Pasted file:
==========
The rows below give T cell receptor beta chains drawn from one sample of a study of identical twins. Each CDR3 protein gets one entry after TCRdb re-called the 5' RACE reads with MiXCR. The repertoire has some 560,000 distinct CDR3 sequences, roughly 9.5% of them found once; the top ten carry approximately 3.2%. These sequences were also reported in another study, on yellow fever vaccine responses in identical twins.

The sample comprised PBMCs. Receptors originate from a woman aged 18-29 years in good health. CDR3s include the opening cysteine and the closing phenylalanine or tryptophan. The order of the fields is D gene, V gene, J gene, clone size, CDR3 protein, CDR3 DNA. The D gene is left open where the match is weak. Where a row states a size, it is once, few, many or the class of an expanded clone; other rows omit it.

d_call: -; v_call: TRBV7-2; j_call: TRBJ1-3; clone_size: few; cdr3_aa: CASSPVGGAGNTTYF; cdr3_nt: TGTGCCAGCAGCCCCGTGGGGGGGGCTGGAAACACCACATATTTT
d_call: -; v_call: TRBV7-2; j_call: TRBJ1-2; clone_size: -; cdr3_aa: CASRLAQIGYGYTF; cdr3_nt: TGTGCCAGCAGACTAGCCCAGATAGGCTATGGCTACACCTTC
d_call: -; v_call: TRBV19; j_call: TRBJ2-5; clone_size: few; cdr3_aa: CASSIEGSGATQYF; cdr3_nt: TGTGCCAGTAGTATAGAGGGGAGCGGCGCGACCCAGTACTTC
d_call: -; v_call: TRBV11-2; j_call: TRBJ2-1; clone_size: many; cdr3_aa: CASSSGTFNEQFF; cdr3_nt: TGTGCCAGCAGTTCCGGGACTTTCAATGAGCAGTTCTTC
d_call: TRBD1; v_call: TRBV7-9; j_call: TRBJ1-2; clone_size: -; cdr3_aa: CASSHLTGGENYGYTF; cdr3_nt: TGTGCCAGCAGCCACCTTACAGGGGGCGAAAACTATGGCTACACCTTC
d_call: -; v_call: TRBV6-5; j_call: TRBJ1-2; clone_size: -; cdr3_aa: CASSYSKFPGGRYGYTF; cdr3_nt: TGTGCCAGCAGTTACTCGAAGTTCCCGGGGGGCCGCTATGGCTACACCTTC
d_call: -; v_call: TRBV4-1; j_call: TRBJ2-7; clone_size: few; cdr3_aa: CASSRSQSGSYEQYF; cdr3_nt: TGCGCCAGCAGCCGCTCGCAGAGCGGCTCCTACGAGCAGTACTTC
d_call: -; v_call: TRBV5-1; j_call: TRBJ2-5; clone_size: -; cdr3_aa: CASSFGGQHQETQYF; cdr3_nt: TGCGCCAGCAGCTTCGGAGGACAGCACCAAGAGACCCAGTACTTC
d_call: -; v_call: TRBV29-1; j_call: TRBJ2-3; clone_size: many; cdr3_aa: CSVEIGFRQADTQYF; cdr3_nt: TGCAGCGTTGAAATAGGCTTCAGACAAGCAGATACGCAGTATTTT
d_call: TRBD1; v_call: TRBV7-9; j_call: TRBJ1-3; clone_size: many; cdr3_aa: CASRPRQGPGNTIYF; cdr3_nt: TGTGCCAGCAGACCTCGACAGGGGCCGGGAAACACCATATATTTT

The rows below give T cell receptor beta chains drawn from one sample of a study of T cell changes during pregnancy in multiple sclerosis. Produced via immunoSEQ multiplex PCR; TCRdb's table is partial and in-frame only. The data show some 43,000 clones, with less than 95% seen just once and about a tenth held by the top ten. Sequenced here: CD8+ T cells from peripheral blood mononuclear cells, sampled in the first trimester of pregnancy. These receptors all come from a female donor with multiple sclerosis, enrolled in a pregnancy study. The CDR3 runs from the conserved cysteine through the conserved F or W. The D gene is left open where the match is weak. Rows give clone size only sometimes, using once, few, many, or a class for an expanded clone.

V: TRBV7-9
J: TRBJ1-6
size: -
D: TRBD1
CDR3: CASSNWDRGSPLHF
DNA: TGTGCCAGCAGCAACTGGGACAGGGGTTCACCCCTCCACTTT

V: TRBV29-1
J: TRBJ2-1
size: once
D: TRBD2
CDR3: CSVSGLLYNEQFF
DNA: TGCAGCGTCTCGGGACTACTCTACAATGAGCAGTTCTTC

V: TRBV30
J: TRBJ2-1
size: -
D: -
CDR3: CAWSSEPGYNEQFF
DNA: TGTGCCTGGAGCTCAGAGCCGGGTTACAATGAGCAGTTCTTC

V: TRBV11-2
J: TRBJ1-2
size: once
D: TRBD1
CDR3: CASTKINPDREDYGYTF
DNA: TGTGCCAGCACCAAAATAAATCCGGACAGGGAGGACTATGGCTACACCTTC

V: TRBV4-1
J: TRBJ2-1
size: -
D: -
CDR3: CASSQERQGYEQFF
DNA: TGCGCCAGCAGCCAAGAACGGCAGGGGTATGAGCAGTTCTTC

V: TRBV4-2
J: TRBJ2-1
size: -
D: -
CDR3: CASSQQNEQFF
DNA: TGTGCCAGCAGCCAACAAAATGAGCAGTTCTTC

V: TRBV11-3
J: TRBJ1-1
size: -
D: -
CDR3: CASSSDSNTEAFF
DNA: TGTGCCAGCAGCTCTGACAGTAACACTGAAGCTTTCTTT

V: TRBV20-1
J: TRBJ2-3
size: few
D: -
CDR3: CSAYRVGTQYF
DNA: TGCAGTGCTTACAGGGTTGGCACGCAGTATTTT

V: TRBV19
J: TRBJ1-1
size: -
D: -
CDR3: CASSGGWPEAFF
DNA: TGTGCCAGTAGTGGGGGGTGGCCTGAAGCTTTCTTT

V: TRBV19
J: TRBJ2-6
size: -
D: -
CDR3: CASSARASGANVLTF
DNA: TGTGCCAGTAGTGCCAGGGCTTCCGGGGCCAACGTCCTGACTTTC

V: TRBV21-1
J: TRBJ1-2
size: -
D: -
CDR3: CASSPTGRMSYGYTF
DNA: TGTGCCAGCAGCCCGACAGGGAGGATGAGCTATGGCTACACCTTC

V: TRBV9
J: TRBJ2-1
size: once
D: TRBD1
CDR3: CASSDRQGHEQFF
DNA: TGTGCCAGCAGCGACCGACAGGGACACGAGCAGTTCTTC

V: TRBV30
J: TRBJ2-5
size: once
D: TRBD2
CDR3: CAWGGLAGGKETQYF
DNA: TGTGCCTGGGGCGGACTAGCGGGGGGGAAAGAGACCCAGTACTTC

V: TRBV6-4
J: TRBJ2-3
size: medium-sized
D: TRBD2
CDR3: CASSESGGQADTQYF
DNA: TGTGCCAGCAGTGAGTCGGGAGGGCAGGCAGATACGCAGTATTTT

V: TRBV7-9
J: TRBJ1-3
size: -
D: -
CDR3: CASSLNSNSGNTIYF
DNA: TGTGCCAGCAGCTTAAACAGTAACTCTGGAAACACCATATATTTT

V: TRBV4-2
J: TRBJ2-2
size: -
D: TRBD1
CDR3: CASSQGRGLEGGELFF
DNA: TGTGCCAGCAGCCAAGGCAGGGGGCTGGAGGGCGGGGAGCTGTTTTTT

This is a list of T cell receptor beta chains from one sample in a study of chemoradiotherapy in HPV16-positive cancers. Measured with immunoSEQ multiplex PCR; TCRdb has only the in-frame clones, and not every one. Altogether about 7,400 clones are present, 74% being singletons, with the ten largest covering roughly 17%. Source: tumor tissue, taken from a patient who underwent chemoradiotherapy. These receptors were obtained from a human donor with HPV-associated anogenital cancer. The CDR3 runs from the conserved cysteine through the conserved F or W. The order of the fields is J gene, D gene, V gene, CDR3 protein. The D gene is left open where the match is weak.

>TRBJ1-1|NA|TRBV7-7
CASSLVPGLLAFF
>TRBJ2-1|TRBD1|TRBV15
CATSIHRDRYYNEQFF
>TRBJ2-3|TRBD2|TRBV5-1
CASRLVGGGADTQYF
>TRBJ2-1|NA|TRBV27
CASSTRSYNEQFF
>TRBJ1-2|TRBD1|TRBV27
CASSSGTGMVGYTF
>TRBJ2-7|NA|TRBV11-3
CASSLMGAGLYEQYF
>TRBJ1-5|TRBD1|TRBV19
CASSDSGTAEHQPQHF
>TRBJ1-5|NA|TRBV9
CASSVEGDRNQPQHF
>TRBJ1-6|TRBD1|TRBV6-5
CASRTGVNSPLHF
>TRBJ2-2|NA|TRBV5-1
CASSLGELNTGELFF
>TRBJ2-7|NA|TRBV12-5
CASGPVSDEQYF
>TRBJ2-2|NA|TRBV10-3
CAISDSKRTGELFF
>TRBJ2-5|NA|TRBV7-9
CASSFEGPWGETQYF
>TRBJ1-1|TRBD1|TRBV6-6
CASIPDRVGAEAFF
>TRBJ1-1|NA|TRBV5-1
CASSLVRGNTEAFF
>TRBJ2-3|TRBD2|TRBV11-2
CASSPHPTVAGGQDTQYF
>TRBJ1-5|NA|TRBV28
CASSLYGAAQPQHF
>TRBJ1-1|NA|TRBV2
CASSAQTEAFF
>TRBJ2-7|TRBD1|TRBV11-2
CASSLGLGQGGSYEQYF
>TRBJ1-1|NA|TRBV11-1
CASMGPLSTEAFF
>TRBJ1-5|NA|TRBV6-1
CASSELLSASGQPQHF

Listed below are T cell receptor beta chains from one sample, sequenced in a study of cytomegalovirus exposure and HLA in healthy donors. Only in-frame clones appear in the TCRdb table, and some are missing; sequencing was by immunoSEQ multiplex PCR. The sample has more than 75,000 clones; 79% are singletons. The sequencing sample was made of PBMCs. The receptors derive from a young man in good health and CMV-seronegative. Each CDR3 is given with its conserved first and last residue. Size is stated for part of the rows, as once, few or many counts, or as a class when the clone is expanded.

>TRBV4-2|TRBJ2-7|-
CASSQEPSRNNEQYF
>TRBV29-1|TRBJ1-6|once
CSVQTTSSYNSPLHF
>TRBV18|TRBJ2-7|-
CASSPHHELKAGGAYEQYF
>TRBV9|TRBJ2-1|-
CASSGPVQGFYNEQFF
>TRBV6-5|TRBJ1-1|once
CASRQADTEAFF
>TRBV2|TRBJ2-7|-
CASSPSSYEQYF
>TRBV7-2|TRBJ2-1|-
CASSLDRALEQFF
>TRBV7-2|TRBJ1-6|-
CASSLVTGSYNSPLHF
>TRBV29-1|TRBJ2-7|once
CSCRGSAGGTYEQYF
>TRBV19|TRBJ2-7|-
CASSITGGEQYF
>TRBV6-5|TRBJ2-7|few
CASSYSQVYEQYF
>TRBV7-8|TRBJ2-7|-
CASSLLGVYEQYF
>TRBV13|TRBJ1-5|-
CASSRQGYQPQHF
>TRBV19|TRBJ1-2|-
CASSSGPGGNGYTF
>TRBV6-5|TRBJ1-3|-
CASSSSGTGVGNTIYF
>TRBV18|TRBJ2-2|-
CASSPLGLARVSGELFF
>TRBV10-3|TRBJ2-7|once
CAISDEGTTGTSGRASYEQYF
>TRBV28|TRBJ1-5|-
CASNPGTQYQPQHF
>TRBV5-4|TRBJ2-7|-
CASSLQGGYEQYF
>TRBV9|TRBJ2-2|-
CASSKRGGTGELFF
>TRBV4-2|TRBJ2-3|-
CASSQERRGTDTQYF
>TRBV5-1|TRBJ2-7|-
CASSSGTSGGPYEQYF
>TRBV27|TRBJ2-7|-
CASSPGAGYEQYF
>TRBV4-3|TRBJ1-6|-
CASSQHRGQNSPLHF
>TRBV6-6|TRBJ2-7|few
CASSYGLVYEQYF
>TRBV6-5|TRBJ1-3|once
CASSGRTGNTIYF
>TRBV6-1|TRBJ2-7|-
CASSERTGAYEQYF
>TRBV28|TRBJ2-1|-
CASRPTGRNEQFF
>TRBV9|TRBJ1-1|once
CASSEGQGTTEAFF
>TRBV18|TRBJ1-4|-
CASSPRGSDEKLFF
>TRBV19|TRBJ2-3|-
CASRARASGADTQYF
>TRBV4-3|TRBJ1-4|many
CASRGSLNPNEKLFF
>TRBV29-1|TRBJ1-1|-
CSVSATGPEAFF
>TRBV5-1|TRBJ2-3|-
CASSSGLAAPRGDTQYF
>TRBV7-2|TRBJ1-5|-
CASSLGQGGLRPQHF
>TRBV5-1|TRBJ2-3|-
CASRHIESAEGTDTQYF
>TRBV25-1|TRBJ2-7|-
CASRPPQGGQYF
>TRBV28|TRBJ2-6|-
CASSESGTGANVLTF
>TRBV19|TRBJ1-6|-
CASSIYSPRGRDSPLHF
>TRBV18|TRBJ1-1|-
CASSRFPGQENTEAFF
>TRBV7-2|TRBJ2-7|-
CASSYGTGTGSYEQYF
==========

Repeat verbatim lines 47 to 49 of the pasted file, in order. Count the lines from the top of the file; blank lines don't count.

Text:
D: -
CDR3: CASSQQNEQFF
DNA: TGTGCCAGCAGCCAACAAAATGAGCAGTTCTTC